A Queens woman is under arrest, accused of defrauding city and federal agencies, private insurers and charities out of Hurricane Sandy aid. NY1's Ruschell Boone filed the following report.
Caterina Curatolo's neighbors now know why they haven't seen her in months. She had been living at a hotel in a room meant for Hurricane Sandy victims after claiming that the storm left her homeless, but investigators say it was all a lie. They say it turns out that Curatolo owns two properties on 159th Street in Fresh Meadows.
Curatolo was arrested Monday after State Attorney General Eric Schneiderman said she stole more than $87,000 in Hurricane Sandy benefits, most of it money spent on lodging that was meant for people with nowhere to go after the storm.
He said she also made phony car insurance claims that her car was damaged in the storm, and spent thousands of dollars she received for food at local retail stores.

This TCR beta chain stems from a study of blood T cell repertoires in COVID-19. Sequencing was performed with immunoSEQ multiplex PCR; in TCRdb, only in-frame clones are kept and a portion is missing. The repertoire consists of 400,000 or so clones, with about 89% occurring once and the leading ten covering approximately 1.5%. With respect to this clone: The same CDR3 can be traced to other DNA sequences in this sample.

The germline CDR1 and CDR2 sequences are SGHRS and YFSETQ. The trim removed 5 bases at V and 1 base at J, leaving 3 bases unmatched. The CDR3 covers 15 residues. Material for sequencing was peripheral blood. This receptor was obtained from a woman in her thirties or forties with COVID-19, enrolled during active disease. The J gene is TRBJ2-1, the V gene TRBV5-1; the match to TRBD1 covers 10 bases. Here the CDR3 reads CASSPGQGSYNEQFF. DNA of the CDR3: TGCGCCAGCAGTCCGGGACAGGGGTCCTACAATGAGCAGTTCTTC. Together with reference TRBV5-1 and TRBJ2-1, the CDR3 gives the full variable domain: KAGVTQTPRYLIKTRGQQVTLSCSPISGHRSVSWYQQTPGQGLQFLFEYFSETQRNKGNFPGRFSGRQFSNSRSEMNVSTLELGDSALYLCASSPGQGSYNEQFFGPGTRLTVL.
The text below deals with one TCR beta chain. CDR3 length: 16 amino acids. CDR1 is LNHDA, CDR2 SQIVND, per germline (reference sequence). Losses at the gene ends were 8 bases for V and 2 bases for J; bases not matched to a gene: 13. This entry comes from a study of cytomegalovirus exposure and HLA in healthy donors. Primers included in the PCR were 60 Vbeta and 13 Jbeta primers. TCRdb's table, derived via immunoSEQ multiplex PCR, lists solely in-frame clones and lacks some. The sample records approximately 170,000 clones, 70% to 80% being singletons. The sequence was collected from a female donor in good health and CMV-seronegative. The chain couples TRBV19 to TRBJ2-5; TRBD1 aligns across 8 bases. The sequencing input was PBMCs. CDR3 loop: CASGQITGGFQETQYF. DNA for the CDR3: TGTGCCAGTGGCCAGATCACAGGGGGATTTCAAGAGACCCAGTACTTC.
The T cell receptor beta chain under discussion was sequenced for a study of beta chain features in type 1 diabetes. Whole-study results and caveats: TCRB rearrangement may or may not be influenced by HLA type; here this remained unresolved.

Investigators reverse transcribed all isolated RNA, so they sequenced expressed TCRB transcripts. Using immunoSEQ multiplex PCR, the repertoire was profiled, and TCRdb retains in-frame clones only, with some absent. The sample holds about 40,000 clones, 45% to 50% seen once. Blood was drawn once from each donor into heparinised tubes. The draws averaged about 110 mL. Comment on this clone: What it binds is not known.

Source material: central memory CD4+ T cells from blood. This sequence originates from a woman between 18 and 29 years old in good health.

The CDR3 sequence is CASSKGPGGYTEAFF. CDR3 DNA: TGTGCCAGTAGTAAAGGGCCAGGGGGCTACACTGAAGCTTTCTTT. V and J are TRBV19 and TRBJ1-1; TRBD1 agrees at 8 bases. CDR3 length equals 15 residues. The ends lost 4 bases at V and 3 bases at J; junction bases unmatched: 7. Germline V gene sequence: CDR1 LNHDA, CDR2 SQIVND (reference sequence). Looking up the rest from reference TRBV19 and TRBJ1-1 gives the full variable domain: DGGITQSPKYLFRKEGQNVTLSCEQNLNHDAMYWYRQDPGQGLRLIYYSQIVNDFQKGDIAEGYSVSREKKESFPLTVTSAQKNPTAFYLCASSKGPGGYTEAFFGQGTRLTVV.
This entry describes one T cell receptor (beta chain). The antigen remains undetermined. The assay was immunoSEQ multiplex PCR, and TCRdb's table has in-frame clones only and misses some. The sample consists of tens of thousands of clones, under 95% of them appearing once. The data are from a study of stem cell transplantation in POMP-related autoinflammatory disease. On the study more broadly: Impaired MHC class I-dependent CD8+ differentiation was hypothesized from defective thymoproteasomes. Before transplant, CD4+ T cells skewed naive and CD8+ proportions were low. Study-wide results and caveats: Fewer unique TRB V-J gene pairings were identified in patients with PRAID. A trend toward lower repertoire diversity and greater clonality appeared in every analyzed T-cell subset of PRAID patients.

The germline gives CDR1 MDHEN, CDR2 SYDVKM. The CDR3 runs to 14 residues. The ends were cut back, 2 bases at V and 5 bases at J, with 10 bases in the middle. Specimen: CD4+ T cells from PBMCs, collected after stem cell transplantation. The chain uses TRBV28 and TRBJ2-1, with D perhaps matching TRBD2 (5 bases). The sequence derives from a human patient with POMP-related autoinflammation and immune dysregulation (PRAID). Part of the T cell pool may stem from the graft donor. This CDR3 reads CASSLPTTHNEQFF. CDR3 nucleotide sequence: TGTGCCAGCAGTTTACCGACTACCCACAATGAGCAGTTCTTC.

Schneiderman said it's the worst case of sandy fraud he has seen so far. But how could it happen?
"In the initial days right when Sandy hit, our emergency service people were really letting anyone in who was in need of help," he said. "The idea was not to have a heavy screening process, 'cause anyone who came in, people didn't have their ID, they didn't have anything. They were being washed out."
There is a gaping hole in the roof of the house Curatolo claimed was damaged in the storm, and both of her properties are in disrepair, but investigators say that all happened before the storm. They also uncovered Federal Emergency Management Agency records showing that Curatolo made a similar claim for damage to the roof after Hurricane Irene. She's now facing felony fraud and grand larceny charges.
After hearing the news of her arrest, some of Curatolo's neighbors became sympathetic, saying she's been through a lot in recent years. They believe she got a divorce two years ago and lost both her parents within the last year.
"I feel badly because I know she's been through a really difficult time and maybe she did need help, but maybe she took it overboard," said one person.
Some neighbors were a lot tougher on Curatolo.
"I think it's appalling because that deprives those who really need the assistance from getting it, and I think she should be penalized accordingly," said another.
If convicted, Curatolo faces up to seven years in prison.